Email Encryption for Small Business

In this article, we explain how email encryption for small business can be implemented without the complexity or cost usually associated with encryption and present an email encryption solution that is easy to implement and use and doesn’t have a negative impact on employee productivity.

Email Data Exposure is a Major Risk

Email is relied upon by virtually all businesses for communication. It’s fast, convenient, and cheap, but email is not a secure method of communication. Email accounts are protected with a password to prevent unauthorized access, but when an email is sent there are no safeguards that prevent unauthorized access in transit. By default, emails are sent in plaintext. Copies of emails remain on mail servers and can be viewed by anyone with access to the servers, network providers can spy on email communications, governments monitor emails, and cybercriminals access business emails to obtain corporate secrets and other sensitive information. The UK’s ICO reports that email-based data leaks are the leading contributor to security incidents.

Protecting email data in transit has never been more important. Governments are introducing privacy and data protection laws, numerous regulations require the integrity of emails to be maintained, and cyberattacks and data breaches are increasing every year. Small businesses implement email security solutions to block spam, phishing, and malware, yet often fail to protect emails in transit by encrypting their emails.

The process of encrypting emails converts plaintext messages to indecipherable ciphertext using a cryptographic algorithm. Once encrypted, emails are protected and can only be viewed if the correct key is applied to decrypt the text, and the key is only provided to the intended recipients of the email by the sender. When businesses encrypt emails they protect them against interception, hijacking, and accidental data exposure and ensure the confidentiality and integrity of emails are maintained. Without encryption, emails can be intercepted and tampered with in transit.

Email Encryption Protocols

There are several different ways to encrypt emails and multiple algorithms that can be used, but to keep things simple we will explain two different types of encryption: Transport Layer Security (TLS) and end-to-end encryption. Some email providers such as Microsoft and Google provide a degree of protection for emails by using TLS encryption, which protects emails in transit to prevent interception aka man-in-the-middle attacks. While this method of encryption is adequate for many people, for businesses TLS alone does not offer a high enough degree of protection as it does not prevent emails from being read at rest. If an email account is compromised, or someone has access to the email server, the messages can be read.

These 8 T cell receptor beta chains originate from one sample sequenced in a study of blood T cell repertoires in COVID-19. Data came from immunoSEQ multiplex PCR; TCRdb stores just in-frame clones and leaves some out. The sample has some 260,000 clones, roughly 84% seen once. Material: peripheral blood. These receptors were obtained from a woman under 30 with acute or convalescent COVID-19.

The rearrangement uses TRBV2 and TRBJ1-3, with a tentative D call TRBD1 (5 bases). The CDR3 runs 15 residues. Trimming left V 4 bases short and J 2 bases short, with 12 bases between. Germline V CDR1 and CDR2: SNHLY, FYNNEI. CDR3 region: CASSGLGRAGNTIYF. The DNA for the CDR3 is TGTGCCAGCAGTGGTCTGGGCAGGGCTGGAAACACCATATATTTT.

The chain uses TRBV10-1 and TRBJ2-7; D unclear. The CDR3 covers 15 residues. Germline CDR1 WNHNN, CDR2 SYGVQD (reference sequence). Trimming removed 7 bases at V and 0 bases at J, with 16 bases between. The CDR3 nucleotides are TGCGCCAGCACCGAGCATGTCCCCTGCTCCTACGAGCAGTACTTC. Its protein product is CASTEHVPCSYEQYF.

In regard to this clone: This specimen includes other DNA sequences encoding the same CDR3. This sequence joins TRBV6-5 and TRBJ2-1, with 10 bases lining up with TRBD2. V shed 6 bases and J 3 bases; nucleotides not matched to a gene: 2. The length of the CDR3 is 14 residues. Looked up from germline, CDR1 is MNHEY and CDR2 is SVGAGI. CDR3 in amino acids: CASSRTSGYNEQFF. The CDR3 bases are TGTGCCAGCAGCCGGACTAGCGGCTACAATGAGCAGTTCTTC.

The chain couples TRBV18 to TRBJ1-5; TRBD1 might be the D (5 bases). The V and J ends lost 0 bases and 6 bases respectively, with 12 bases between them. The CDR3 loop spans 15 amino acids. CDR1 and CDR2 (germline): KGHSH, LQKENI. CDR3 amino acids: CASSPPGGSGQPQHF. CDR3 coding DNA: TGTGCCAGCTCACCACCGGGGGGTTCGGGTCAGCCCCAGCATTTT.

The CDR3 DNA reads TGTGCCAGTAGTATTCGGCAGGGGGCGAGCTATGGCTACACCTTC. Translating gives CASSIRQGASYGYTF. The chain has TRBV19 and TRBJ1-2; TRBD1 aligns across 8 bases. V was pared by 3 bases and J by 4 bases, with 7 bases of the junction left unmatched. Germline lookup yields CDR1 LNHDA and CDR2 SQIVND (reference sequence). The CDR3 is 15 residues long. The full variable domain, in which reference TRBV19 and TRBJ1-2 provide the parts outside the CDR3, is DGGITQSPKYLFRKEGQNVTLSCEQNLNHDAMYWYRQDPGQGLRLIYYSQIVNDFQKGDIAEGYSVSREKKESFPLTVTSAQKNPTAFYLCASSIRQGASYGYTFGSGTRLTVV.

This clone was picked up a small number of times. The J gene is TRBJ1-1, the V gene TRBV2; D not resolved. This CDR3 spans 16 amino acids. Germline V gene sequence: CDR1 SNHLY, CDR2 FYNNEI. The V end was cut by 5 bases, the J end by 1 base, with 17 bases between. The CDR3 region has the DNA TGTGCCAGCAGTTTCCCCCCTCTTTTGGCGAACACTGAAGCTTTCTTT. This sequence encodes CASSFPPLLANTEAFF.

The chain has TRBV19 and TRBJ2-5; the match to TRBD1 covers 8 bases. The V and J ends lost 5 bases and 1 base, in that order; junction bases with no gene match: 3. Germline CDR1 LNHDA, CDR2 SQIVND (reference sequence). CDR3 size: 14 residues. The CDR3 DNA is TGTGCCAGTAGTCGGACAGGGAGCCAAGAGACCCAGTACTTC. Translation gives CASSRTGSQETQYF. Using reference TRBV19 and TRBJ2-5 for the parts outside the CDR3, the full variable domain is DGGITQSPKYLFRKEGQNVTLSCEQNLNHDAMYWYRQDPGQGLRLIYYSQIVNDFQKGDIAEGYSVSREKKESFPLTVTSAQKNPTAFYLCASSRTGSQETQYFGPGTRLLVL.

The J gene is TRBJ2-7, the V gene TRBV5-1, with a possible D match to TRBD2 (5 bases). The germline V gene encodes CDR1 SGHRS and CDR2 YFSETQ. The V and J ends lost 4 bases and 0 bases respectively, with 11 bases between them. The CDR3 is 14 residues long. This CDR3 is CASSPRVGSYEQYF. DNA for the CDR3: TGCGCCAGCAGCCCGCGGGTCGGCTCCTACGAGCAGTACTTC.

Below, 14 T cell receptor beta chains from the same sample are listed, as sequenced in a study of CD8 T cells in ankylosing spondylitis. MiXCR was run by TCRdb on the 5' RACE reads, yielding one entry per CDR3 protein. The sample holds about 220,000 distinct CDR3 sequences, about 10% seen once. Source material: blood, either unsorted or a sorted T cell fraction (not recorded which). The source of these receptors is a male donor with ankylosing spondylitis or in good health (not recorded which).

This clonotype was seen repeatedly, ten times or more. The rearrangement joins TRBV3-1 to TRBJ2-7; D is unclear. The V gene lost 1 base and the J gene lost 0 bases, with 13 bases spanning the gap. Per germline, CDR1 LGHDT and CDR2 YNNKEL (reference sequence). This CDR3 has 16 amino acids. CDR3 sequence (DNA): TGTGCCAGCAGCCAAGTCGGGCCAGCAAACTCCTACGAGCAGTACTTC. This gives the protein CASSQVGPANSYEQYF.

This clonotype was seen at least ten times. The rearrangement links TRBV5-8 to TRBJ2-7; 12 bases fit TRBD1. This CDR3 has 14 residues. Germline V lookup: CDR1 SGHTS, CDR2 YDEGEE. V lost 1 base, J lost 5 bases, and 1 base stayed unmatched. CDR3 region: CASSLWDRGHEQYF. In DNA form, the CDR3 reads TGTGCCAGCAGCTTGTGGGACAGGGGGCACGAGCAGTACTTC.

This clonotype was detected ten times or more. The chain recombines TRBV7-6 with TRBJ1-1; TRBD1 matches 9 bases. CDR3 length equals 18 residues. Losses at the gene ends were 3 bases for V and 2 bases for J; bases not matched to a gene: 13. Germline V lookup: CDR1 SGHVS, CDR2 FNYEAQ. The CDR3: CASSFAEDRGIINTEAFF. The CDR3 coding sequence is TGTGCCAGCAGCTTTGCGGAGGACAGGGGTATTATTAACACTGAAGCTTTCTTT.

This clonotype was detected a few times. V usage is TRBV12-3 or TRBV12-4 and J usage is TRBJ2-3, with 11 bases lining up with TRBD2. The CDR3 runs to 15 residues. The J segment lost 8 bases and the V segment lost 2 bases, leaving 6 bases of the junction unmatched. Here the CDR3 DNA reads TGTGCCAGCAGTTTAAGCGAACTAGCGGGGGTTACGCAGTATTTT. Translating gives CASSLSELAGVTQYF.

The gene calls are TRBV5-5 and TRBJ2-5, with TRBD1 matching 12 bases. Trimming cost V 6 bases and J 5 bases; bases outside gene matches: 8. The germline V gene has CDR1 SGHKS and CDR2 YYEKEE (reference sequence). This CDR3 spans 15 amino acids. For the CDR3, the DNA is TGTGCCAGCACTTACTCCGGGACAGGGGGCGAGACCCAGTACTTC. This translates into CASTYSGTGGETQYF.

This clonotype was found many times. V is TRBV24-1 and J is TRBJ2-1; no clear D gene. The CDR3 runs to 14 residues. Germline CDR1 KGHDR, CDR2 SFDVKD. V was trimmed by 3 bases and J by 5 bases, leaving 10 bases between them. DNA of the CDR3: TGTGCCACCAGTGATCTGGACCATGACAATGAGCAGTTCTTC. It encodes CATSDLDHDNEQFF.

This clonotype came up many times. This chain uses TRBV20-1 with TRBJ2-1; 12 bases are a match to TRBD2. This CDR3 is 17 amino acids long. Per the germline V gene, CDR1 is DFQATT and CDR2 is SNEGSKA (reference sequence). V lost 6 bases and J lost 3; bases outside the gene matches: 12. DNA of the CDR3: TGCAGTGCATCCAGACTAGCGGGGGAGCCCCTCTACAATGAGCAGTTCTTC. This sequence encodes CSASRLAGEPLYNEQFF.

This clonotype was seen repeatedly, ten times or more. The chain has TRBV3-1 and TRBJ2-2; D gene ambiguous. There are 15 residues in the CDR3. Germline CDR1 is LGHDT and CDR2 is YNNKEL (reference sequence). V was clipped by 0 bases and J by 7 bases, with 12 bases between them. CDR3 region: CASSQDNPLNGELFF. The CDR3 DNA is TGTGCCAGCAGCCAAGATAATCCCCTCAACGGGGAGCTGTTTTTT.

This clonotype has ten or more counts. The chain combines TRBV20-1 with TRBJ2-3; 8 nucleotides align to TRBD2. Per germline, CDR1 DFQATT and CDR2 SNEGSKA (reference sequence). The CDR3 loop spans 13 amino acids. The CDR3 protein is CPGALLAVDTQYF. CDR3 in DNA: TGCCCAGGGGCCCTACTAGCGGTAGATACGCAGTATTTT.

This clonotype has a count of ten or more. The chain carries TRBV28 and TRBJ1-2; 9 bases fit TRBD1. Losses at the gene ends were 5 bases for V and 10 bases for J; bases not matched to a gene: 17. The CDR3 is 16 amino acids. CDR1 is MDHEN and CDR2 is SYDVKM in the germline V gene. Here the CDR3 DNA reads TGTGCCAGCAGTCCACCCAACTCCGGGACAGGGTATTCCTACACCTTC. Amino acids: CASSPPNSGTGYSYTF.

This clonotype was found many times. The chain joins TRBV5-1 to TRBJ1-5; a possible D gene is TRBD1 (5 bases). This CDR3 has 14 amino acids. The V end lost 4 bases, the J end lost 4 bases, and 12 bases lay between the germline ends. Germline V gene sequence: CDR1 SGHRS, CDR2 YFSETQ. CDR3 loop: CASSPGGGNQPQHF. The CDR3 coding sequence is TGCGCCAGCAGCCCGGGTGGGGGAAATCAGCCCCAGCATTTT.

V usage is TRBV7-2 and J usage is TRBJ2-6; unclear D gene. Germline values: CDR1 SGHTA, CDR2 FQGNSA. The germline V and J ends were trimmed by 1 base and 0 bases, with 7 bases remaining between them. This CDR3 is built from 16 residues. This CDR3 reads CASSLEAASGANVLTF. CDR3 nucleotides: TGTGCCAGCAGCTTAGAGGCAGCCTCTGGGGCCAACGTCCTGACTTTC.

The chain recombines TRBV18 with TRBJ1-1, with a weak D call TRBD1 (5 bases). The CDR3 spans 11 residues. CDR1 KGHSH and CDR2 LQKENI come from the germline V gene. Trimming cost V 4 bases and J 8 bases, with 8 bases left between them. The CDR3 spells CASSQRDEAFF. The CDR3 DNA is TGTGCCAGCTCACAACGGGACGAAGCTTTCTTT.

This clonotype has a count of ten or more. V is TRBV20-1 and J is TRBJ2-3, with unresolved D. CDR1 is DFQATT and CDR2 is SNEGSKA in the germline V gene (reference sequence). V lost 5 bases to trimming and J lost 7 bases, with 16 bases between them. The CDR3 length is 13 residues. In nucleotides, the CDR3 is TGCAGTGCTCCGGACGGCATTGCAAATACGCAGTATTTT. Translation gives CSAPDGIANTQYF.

End-to-end encryption provides more protection than TLS encryption as a user must authenticate to view the message. The emails are encrypted by the sender using the recipient’s public key, and the recipient then uses a private key to decrypt the message. Large enterprises often implement their own encryption solutions, but setting this up is costly and complicated, and beyond the capabilities of most small businesses. Email encryption for small business is best achieved by using an off-the-shelf email encryption solution.

Easy Email Encryption for Small Business

Email encryption solutions for small businesses make encrypting emails simple. These solutions are usually provided as a cloud-based service with a software-as-a-service provider (SaaS), which means no hardware needs to be purchased. Depending on how you want to encrypt your emails software may not even need to be installed – if you want to encrypt all emails for example. Most solutions are supplied with an email client add-on that allows users to encrypt emails with the click of a mouse., and once set up, they will be prompted if they want to encrypt the message when they send it. Some solutions – EncryptTitan for example – support keyword-based encryption, where the solution will search the email and any attachments for the presence of certain keywords and will automatically encrypt messages if the administrator-defined keywords are found, which eliminates the potential for human error.

Many cybersecurity vendors offer email encryption for small business use, and often include useful features that give users a high degree of control over their email communications, allowing them to see if an email has been read, revoke emails, and prevent information in the email from being copied, or the email from being forwarded or printed.

One problem with encrypting messages is the recipient’s mail server must support encryption, otherwise, the encryption will fail. Some cloud-based email encryption providers have a failsafe. For example, if the recipient’s mail server does not support the latest version of TLS, the email will automatically be sent to a secure portal and the recipient will then be notified by email that they have an encrypted message and will be provided with a link to login and view that message in the secure portal.

Email encryption for small business is straightforward with these solutions. The encryption process is largely invisible, with all key actions occurring behind the scenes. They make encryption easy to implement and use but ensure that all email data is properly protected in transit. However, if you work in a highly regulated industry, you should ensure that the encryption algorithm and the method of encryption meet your organization’s encryption requirements and regulator standards.